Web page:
November 7, 2012 10:40:46 AM
By its normal standards, Tuesday's Board of Aldermen meeting figured to be a low-key affair.
But the tension that emerged during the citizens' comment period made for a contentious meeting.
Former Ward 1 Alderman Sumner Davis came to the board Tuesday night to address what he and former Mayor Dan Camp saw as serious allegations concerning their time in office made by Ward 6 Alderman Roy A. Perkins in connection with the construction and installation of an emergency access gate at Douglas McArthur Drive and Stark Road in 2007.
After a veto override failed at the board's Oct. 16 meeting, Perkins called on chief administrative officer Lynn Spruill, city clerk Taylor Adams and city attorney Chris Latimer to answer questions about whether there had ever been a specific board vote ordering the installation of the gate.
None of the officials said they had been able to find any record of a board vote on the matter in the board's minutes. Perkins said since the board speaks through its minutes and no authorization was found, the gate was not legal and had to be removed.
That assertion drew a strenuous objection from Davis during Tuesday's meeting.
"That is making allegations about something done illegally," Davis said.
Davis repeatedly said he agreed with Perkins that there was, indeed, no specific board order to install a gate. Davis also agreed with Perkins that the board speaks through its minutes.
But Davis argued that there was an order to address that intersection, which fell in Davis' ward at the time.
Green Oaks subdivision was closed to Stark Road at Douglas McArthur Drive, Maple Street and Redbud Drive in March 2000, except to emergency vehicle access only at McArthur. Signs were posted declaring the intersection was closed to public traffic.
"This happened before I was on the board, so when I was elected to the board, I inherited it," Davis said.
During his tenure as alderman, Davis said he and Starkville Police Department Chief David Lindley received numerous complaints and expressions of concern about violations of the order, and short of parking a police car next to the intersection, very few solutions worked.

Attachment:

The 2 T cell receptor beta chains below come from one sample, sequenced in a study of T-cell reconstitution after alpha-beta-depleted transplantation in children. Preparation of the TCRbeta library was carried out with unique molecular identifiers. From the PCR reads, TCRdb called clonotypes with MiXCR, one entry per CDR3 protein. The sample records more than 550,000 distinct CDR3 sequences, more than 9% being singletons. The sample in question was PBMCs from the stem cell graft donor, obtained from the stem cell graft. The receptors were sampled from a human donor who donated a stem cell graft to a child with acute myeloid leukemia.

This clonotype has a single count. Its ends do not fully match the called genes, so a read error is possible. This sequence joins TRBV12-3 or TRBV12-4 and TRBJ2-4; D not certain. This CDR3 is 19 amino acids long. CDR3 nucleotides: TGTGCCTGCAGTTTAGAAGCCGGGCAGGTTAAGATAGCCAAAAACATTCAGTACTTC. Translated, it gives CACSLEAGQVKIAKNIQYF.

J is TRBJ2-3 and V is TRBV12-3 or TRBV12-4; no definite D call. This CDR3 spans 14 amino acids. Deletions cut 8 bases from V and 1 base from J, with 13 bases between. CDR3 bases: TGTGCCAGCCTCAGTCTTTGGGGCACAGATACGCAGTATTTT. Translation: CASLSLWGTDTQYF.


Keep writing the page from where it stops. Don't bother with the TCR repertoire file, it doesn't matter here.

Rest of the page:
In 2007, seven years after the board order was passed, Davis said Lindley suggested an emergency gate similar to the one at the city airport, which opens for emergency vehicles from the sound of their siren. Davis liked the idea and they installed the gate.
At the Oct. 16 meeting, Perkins asked Spruill and Adams if there was anything on the claims docket that showed the payment of the gate.
Both Spruill and Adams said that nothing had been found on the docket yet, but that a check had been found. Davis said this should have been enough for Perkins to know that the funding for the construction and installation of the gate was on the docket because there is a reference number on city checks that notes their place on the claims docket.
"When Mrs. Spruill found the check, the thing should have been over," Davis said. "But then Mr. Perkins said the gate is illegal and wanted it removed. In all honesty, the only thing done illegally was when he asked Mrs. Spruill to take down that gate."
Perkins vehemently denied that accusation.
"Never would I distort any facts," Perkins said. "I strongly deny any and all allegations. "I want to make sure the record is clear."
Perkins proceeded to shift the focus from himself to Spruill, Adams and Latimer, who he asked to "thoroughly and extensively" research the questions he would eventually ask at the Oct. 16 meeting.
"I received all the facts as there were tended to me," Perkins said. "I said to be sure and sure and then sure. Based on those representations and facts, the gate was not legal and proper.
"Alderman Perkins has done nothing wrong. When I get out-voted, I don't cry about it."
Camp and Davis leaned forward in their seats, elbows on their knees, listening intently as Perkins spoke.
Nothing was decided, and no action was taken.
In other board business, the board voted down a permitted use exemption for 300 Traditions, a residential development proposed in the Thad Cochran Research Park. The motion failed 4-2-1, with Ward 5 Alderman Jeremiah Dumas abstaining and Ward 1 Alderman Ben Carver and Ward 3 Alderman Eric Parker voting in favor of the motion.
All seemed to agree that there is a future for residential mix at the research park, but divisions came mostly from the site plans presented by developer Clyde Pritchard. Ward 2 Alderman Sandra Sistrunk and Dumas both had issues with the recently drafted chart of permitted uses.